Four Ways Fed Interest Rate Hikes May Affect Your Client’s Money
Knoxville News-Sentinel (TN)
By Brian Stivers
For much of the past 20 years, interest rates have steadily declined, but soaring inflation is not only making virtually everything we buy more expensive. It is likely to make the cost of borrowing money more costly as well. In March, the Federal Reserve raised rates by 0.25%. The primary tool in its financial box is to raise interest rates. The Fed has indicated that it will likely raise rates again at each of its six remaining meetings scheduled for 2022 and most likely well into 2023.
So what does this mean for consumers as interest rates begin to rise? There are four ways that rising interest rates will affect our pocketbooks almost immediately.
The cost of home equity lines will begin to rise
As the values of our homes have increased dramatically over the past few years, so has the use of home equity loans. Borrowing money inexpensively has allowed many people to pay for home renovations, consolidate debt, educate their children or just have a source of extra money when needed. Many consumers are unaware that the interest they are paying on home equity lines isn't a fixed interest rate. The rate can change at any time and will likely immediately begin to rise as the Fed raises interest rates. This will cause the interest-only payment on home equity loans to increase.
Car and home purchases will become more expensive
One of the side effects of the COVID-19 pandemic is that the normal distribution chain of supplies needed to build homes and manufacture automobiles has been severely disrupted. The result has been a shortage of new vehicles on our local car lots and a severe shortage of homes available in our marketplace.
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This shortage has caused prices to increase in an unprecedented way, but it is about to get worse. The cost of borrowing money to buy the few cars and homes available will begin to rise due to the interest rate hikes that are coming. This increased cost of borrowing money will make monthly payments increase to a level that may keep many from being able to purchase a needed car or the home of their dreams.
Paying off debt will become increasingly difficult
One of the benefits of the low interest rates we've experienced in recent years is that many people have been able to get out of debt as more of their monthly debt payments were going to the principal of their loan and less was being paid in interest to the lending institution. This is likely to change dramatically over the next few months as credit card companies begin raising their interest rates in response to the Fed's rate hikes. So more of your monthly payment will go to just paying the interest due on the debt. The net result is it will become increasingly difficult to get out of debt.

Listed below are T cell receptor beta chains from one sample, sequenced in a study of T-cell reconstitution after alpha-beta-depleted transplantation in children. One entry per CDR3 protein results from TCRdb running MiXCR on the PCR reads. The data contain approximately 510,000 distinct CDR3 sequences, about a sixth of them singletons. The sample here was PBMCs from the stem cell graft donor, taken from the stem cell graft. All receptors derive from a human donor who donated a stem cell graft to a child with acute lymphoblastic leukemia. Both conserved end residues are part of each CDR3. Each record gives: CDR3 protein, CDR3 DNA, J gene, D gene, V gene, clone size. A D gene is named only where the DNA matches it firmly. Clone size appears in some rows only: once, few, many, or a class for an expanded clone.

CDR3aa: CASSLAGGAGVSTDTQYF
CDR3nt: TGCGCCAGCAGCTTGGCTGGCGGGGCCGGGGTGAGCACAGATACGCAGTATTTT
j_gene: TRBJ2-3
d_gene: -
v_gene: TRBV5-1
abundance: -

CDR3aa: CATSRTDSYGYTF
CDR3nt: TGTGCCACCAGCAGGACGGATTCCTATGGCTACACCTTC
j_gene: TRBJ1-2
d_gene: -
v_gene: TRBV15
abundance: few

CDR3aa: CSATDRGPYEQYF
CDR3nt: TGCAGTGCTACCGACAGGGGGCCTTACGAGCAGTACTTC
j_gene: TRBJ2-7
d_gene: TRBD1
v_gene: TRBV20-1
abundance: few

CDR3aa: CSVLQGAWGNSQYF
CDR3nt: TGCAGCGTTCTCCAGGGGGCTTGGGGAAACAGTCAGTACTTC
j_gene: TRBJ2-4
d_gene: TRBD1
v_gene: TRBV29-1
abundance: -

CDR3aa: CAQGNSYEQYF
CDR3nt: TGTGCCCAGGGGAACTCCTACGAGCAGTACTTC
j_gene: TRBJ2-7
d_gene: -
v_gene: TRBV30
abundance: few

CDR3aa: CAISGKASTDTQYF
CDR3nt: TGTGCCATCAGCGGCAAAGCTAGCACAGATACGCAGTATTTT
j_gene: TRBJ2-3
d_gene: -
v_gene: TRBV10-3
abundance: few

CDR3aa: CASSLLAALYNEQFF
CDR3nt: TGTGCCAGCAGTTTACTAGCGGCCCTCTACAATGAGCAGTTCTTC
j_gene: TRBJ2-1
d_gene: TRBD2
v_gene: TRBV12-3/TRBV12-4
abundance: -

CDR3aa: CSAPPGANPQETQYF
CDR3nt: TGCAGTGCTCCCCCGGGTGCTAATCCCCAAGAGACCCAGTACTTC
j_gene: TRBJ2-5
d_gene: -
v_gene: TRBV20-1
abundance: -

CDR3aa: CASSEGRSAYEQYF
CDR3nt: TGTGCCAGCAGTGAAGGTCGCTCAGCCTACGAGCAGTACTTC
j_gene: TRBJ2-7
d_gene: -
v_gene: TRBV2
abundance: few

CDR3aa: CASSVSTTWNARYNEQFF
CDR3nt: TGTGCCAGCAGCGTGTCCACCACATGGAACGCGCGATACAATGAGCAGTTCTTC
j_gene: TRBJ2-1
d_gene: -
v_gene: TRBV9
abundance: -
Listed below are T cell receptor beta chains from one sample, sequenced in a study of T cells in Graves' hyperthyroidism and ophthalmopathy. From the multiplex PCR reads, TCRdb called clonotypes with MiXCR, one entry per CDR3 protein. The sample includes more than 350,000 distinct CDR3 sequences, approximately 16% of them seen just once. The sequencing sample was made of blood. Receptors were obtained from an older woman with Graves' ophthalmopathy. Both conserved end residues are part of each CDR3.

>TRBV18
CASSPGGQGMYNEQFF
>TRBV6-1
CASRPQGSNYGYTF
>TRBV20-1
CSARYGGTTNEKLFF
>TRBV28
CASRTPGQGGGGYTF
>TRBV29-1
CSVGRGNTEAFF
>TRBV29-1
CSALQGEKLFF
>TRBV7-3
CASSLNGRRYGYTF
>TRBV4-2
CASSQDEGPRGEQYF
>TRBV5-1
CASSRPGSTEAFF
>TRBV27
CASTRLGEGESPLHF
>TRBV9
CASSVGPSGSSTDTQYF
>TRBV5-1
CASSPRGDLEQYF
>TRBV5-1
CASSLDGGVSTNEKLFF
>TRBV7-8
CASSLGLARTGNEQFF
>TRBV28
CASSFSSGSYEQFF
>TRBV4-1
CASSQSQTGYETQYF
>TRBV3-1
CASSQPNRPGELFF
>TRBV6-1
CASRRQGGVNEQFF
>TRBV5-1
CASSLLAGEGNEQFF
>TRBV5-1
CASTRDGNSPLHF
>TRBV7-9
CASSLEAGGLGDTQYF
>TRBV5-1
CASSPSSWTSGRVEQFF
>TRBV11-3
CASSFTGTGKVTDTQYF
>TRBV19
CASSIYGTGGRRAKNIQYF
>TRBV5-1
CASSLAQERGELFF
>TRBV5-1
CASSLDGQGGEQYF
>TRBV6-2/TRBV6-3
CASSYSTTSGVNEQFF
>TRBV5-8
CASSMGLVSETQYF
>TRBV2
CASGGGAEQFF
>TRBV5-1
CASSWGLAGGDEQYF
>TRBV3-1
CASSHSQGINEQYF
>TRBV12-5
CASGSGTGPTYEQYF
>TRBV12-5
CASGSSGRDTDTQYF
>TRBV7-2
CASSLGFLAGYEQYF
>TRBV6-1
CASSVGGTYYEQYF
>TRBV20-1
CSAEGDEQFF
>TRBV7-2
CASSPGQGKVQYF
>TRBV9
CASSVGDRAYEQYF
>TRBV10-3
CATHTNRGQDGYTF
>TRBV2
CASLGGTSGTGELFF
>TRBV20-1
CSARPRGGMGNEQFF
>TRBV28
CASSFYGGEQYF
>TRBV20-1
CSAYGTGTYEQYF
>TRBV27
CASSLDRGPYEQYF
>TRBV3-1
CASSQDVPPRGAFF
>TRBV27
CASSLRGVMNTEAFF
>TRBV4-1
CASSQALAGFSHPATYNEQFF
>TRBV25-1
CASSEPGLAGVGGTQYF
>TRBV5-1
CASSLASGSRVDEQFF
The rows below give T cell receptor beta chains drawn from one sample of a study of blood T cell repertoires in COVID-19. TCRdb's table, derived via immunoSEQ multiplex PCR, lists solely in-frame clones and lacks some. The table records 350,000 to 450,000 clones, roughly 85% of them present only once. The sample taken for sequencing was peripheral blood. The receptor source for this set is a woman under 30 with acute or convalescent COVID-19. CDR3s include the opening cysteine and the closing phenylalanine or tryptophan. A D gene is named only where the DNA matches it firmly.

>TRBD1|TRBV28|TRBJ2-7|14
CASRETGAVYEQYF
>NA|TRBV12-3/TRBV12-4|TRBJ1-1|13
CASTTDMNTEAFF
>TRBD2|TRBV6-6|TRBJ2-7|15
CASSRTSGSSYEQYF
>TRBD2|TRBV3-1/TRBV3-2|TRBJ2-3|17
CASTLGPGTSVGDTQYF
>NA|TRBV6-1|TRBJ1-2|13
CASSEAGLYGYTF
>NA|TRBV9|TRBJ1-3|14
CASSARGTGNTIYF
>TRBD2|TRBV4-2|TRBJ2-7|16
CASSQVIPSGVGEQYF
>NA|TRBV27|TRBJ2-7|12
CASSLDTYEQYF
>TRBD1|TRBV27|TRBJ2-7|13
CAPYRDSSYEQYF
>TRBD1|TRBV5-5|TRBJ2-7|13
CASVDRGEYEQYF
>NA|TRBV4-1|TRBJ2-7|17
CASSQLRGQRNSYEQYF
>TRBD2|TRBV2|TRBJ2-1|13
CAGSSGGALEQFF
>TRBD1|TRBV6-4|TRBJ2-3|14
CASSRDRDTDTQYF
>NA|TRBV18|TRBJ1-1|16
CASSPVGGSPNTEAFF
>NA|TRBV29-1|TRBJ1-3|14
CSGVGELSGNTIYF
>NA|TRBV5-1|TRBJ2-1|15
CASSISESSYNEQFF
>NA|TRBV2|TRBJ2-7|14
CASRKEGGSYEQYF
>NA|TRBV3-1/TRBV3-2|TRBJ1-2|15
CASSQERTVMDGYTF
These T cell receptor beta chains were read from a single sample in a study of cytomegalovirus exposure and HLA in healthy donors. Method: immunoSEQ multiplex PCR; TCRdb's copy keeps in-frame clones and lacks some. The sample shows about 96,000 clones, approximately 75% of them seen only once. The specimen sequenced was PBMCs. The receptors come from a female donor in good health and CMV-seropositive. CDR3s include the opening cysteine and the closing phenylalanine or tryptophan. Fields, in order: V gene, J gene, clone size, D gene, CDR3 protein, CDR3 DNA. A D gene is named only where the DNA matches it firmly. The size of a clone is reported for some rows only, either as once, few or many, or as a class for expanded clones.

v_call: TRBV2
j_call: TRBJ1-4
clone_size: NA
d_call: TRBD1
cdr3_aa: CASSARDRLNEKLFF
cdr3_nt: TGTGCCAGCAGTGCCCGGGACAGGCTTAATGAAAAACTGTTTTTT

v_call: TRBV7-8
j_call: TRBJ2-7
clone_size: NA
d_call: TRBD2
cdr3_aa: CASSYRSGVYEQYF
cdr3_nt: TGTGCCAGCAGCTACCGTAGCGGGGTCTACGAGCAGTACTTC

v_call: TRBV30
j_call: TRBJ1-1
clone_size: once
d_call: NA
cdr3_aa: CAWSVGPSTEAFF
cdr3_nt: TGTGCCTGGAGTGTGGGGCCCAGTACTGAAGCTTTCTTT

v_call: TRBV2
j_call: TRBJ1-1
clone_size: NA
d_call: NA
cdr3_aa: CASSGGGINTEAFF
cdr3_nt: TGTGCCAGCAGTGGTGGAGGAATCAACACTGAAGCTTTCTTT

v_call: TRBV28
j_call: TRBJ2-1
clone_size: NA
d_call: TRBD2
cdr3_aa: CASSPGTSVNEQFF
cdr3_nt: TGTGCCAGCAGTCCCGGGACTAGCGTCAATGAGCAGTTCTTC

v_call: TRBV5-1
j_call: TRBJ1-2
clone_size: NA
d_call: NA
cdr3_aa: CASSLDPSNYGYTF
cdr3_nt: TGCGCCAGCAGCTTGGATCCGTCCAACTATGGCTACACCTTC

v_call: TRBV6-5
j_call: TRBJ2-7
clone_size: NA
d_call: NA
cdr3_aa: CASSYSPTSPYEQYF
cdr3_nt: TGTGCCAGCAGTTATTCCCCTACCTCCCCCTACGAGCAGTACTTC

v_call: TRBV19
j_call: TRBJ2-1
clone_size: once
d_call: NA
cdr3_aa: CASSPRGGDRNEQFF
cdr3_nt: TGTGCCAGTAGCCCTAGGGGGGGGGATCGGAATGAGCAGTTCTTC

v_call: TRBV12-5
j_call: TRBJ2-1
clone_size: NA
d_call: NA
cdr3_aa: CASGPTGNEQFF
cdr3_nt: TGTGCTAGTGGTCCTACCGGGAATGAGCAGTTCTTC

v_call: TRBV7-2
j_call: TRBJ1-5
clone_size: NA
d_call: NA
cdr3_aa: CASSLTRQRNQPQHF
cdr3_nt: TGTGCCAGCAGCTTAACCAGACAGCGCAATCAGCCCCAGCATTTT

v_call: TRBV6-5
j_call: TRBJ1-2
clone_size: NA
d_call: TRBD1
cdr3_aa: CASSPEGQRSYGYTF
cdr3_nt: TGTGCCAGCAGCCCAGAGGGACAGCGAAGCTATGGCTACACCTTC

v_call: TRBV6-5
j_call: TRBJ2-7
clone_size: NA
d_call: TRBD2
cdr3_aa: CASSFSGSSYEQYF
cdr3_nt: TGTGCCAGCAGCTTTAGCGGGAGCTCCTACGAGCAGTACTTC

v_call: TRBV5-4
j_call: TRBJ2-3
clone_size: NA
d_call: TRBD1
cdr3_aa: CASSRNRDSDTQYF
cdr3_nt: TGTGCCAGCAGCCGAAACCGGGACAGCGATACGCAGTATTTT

Fixed-rate savings will begin to rise
With inflation squeezing our monthly budgets, interest rates on our debt increasing and causing more financial pain, and the stock market in turmoil, good financial news seems hard to come by these days. However, there is one piece of good news that will come as a result of the Fed raising interest rates.
As the Fed lowered rates to near zero, the interest rates available at the banks and the yields on short-term bonds have dropped to virtually nothing. This has created a real hardship for retirees and others who depend on earnings from safe money to subsidize Social Security and pensions in retirement. So those who have been able to save money in fixed-rate investments are about to get some interest relief. They will see the returns on their certificates of deposit, high-yield savings accounts, checking accounts and short-term bond portfolios increase. This is good news for those who are retired and struggling to make ends meet due to the increase in costs of daily goods and services as a result of inflation.
So what should we as consumers do as a result of rising interest rates? The most important thing is to realize the sky isn't falling. We may experience some short-term pain, but our economy has proven over and over again that it is resilient because of the strength of the American people.
We've endured the "Dot-Com" bubble bust of 2000, the financial crisis of 2008, several recessions and a host of less dramatic financial struggles since the turn of the century. Not only have we endured, but we have thrived after each challenge we've faced. The financial challenges we face as a result of the COVID-19 pandemic, such as inflation and rising interest rates, are no different. We will not only survive these difficult financial times, but will come out stronger in the end. Let's make the best financial decisions for ourselves and our families that we can, take it a day at a time and be thankful for the many blessings we have.
Brian Stivers is the president and founder of Stivers Financial Services in Knoxville.